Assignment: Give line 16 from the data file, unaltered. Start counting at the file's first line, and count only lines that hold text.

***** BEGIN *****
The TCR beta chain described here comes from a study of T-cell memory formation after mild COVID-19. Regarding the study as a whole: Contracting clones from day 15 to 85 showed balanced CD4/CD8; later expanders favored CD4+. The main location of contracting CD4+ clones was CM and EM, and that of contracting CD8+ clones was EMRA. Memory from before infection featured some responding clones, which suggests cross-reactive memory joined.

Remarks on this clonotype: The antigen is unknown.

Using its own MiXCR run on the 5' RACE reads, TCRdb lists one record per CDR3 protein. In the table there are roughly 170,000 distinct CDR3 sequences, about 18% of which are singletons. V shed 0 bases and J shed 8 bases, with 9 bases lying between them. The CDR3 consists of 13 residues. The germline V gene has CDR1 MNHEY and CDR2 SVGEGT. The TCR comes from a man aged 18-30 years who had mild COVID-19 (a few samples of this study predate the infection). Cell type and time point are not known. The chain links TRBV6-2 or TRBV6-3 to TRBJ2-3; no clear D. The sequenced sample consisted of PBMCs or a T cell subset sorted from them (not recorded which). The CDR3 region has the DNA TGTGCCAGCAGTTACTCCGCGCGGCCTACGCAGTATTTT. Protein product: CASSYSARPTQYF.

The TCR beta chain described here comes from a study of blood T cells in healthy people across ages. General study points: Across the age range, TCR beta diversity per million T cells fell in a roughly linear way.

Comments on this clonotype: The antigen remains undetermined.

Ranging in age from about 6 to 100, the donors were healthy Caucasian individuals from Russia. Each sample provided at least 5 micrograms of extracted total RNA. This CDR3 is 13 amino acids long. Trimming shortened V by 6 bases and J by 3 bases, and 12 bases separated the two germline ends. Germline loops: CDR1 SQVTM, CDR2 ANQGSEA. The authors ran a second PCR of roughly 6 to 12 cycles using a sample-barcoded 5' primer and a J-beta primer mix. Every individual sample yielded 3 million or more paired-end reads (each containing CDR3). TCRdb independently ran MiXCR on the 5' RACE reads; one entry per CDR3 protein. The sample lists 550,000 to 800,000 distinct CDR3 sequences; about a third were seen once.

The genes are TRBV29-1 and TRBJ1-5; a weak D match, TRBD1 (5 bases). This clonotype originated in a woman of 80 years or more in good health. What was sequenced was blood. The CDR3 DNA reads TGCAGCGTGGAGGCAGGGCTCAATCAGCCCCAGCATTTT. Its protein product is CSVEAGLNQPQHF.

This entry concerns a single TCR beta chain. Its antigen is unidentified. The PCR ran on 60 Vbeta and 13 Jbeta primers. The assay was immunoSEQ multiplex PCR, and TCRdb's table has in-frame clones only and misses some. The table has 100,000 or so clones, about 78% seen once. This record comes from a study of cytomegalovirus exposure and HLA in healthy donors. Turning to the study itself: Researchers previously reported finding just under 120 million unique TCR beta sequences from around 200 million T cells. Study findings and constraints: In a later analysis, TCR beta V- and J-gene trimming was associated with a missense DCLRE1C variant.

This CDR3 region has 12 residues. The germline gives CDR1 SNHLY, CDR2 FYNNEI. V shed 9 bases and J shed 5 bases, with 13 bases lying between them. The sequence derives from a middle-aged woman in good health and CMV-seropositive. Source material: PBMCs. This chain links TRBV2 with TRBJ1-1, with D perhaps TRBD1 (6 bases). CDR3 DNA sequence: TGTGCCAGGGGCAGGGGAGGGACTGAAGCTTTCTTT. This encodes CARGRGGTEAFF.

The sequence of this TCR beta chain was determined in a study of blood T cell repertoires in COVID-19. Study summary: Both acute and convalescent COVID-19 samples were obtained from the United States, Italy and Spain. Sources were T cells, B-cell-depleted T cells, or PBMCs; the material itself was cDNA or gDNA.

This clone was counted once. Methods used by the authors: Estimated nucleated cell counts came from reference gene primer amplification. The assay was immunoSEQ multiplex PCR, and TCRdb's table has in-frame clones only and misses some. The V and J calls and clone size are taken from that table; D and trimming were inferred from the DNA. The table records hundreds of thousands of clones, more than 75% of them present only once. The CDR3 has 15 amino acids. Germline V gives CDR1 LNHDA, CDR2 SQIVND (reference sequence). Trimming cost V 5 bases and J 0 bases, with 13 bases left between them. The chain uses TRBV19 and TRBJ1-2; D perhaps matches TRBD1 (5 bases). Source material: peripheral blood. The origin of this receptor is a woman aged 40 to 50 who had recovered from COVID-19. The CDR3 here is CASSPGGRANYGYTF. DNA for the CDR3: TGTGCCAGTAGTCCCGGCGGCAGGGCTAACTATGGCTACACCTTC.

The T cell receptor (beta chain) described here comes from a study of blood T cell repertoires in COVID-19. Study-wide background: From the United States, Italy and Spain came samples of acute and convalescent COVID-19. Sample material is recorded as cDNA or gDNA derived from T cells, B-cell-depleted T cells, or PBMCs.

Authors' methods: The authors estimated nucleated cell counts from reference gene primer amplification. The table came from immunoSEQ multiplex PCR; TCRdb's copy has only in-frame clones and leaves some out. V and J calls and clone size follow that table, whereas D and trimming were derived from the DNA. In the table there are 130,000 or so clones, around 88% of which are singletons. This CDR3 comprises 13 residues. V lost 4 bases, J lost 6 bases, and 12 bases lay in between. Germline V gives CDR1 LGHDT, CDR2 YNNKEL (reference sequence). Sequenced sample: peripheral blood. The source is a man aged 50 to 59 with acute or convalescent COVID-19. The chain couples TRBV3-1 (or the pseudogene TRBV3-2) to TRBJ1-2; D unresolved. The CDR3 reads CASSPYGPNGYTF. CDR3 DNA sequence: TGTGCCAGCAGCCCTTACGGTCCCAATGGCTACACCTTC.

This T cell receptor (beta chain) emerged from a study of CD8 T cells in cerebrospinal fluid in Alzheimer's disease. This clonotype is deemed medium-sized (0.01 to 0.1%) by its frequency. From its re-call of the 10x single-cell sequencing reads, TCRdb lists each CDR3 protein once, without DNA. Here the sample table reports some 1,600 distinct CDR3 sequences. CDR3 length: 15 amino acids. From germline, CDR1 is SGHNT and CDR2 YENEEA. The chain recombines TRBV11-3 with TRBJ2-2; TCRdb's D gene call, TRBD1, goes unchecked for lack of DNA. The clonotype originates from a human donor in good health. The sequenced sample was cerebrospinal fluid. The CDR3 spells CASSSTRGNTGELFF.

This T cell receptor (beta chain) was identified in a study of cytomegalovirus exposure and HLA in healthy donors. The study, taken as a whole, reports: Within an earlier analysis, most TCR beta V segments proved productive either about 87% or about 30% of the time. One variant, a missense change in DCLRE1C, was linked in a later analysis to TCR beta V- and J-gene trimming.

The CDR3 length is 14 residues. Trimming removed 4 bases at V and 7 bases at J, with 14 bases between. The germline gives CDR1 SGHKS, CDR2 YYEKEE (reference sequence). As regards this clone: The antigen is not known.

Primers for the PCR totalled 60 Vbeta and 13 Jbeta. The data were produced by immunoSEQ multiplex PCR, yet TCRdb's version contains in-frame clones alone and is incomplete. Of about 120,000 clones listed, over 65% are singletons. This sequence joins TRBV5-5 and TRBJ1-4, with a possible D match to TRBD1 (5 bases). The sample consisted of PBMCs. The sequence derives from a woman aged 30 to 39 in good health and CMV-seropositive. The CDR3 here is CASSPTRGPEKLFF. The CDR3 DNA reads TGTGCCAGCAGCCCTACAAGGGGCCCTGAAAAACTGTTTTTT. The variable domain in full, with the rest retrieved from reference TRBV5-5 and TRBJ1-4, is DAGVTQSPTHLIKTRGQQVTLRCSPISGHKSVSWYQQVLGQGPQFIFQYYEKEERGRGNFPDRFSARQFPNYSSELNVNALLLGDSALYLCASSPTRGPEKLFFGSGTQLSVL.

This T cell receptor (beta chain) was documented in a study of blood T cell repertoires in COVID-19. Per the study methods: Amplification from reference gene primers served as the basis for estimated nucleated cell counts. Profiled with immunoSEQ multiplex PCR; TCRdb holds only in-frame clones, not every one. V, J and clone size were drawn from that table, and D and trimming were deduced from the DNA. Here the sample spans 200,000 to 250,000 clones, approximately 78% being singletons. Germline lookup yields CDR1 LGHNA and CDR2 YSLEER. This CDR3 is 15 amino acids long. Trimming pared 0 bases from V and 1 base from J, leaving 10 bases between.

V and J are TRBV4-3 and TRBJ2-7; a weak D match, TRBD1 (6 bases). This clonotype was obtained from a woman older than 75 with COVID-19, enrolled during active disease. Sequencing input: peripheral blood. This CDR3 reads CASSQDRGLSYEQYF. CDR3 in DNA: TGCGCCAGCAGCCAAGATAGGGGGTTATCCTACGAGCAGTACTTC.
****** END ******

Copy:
The CDR3 length is 14 residues. Trimming removed 4 bases at V and 7 bases at J, with 14 bases between. The germline gives CDR1 SGHKS, CDR2 YYEKEE (reference sequence). As regards this clone: The antigen is not known.